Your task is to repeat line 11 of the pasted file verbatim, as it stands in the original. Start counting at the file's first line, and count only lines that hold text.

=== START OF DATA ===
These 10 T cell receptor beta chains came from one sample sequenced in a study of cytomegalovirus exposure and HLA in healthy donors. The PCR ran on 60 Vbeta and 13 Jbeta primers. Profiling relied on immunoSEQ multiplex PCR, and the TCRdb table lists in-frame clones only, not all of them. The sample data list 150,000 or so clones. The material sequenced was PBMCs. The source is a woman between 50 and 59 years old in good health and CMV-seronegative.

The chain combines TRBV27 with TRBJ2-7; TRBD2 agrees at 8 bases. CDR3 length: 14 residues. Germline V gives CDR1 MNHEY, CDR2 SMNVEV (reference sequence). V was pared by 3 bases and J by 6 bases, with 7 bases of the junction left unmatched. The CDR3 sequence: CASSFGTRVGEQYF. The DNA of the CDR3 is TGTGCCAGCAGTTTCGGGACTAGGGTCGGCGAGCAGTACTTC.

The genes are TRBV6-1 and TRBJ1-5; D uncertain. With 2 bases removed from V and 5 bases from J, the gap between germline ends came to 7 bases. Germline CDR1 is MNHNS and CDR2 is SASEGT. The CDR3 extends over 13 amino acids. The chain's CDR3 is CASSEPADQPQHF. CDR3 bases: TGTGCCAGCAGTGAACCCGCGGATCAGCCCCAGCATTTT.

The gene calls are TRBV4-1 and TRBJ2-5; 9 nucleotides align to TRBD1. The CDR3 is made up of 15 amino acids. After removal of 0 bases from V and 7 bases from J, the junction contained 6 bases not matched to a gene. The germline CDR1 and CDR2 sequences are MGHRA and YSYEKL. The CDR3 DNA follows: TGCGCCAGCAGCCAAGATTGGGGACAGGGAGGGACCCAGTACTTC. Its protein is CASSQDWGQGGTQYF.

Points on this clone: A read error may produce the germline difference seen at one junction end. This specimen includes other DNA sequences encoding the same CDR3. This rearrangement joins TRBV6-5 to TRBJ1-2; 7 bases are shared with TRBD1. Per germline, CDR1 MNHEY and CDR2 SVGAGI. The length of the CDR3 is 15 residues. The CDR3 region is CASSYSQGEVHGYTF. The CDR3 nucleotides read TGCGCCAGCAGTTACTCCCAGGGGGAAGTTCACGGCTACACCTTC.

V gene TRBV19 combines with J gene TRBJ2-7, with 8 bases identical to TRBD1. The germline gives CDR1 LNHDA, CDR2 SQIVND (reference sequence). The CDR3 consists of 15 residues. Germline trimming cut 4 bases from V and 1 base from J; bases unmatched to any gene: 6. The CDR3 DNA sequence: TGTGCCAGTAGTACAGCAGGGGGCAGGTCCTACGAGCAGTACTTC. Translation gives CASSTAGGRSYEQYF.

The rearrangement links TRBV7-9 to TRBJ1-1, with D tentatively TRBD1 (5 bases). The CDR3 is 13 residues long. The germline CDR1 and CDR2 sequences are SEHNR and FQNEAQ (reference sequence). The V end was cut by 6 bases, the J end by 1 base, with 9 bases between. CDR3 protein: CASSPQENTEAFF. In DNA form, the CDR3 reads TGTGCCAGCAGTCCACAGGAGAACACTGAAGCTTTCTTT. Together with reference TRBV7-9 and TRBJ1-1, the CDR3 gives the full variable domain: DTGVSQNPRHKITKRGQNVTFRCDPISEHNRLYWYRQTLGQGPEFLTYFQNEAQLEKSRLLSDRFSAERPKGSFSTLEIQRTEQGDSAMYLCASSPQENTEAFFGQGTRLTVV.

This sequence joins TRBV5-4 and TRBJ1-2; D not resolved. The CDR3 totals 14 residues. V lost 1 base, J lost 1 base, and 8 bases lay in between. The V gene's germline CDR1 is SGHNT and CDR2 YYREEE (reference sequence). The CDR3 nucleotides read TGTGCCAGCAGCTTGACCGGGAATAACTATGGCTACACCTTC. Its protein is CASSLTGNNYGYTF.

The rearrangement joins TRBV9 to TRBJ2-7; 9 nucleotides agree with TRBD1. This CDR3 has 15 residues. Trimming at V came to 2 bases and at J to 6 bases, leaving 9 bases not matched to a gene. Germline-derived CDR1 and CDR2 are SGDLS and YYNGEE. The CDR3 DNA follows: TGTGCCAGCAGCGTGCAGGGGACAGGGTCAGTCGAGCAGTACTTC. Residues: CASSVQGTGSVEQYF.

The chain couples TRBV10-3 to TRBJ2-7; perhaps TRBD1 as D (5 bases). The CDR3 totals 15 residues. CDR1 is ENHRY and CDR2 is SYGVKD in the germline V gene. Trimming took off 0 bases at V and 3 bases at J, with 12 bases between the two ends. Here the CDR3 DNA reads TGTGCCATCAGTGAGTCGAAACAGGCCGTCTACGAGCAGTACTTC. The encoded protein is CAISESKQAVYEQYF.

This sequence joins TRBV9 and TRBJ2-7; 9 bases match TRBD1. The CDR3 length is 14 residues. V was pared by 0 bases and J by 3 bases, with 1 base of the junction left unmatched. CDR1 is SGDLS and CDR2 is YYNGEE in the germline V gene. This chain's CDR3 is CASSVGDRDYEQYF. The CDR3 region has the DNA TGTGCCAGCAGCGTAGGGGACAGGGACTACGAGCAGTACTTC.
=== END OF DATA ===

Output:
This sequence joins TRBV9 and TRBJ2-7; 9 bases match TRBD1. The CDR3 length is 14 residues. V was pared by 0 bases and J by 3 bases, with 1 base of the junction left unmatched. CDR1 is SGDLS and CDR2 is YYNGEE in the germline V gene. This chain's CDR3 is CASSVGDRDYEQYF. The CDR3 region has the DNA TGTGCCAGCAGCGTAGGGGACAGGGACTACGAGCAGTACTTC.